Dinner at Mary and Tito’s (Albuquerque, NM)


After a day at the balloon fiesta, we were ready for dinner. Close to our hotel was the legendary Mary and Tito’s, purveyor of what many foodies regard as one of the best places to have New Mexican food and a 2010 winner of the James Beard “America’s Classic” award. The accolades don’t stop there as food critics throughout New Mexico have showered heaps of praise.

I ordered the carne adovada, one of M & T’s signature dishes. It was extremely good (☆☆☆½), tender and flavorful chunks of pork, served Christmas-style. Both red and green chile sauces were excellent. There is something unique about the red sauce, spicy and full of chile flavor and glowing an almost unnatural red.

Carne adovada plate

Carne adovada plate

My wife’s chicken flautas were also real good (☆☆☆). Both were served with rice and refried beans. The beans were lardy, the only way to make them.

Chicken flautas plate

Chicken flautas plate

The corn tortillas we’ve had in the SW are slightly thinner than what we get in the NW, which also makes everyone’s tortilla chips lighter. Throughout our trip, we’ve noticed that rice seems to be an afterthought. Some of them have been mushy, M & T’s a little undercooked.

Mary & Tito’s Cafe
2711 4th Street, NW
Albuquerque, NM 87107
505.344.6266
 
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Albuquerque International Balloon Fiesta


It was fortuitous that the grandest balloon festival in the world would be staged while we were touring the Southwest, the Albuquerque International Balloon Fiesta. I made sure that we would be in Albuquerque when it happened, which required my juggling our itinerary somewhat to accommodate the event. We always wanted to experience it, so it was without question going to be a destination.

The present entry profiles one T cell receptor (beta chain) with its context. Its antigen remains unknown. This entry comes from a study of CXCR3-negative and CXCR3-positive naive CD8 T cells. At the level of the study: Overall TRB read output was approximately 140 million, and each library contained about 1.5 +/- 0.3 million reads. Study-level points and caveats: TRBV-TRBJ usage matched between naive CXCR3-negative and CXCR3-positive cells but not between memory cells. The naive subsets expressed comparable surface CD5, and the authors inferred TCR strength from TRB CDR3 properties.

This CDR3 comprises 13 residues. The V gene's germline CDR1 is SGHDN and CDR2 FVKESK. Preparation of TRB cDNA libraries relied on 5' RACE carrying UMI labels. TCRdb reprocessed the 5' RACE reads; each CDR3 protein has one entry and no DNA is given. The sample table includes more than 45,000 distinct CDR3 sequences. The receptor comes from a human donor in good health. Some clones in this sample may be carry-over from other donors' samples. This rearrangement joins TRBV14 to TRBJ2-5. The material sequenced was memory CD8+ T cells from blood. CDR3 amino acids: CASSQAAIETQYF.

Though the weak economy reduced the number of entries by about 300, so we were told, the festival still showcased hundreds of balloons from all over the world. It’s appropriate I suppose that, in this land with its long history of Catholicism, the morning event is named Mass Ascension. In the evening, during the night glow event, balloons are tethered but still enthrall when the burners are ignited to light up the interiors of the balloons.

As with any event of this size and popularity, the Balloon Fiesta has become ever more commercialized. Event merchandise and food booths lined one side of the field in what seemed like an infinite stretch. Rather than charging admission for an entire day, there are two separate admissions—one for the morning and one for the afternoon/evening. There is a lot of encouragement to take shuttles ($20/person per event) to and from various park-and-rides throughout the city to ease traffic congestion at the site itself. This, it undoubtedly did because there were thousands of event-goers. There were scores of buses shuttling event-goers back and forth throughout the day and evening. With the crowds, getting to and from the buses was a major hassle, which along with the cost, led to our decision only to attend the morning event.

For sheer spectacle and whimsy, everyone should attend this event at least once. There are balloon festivals throughout the country (and the world), but the Albuquerque event is in a class by itself.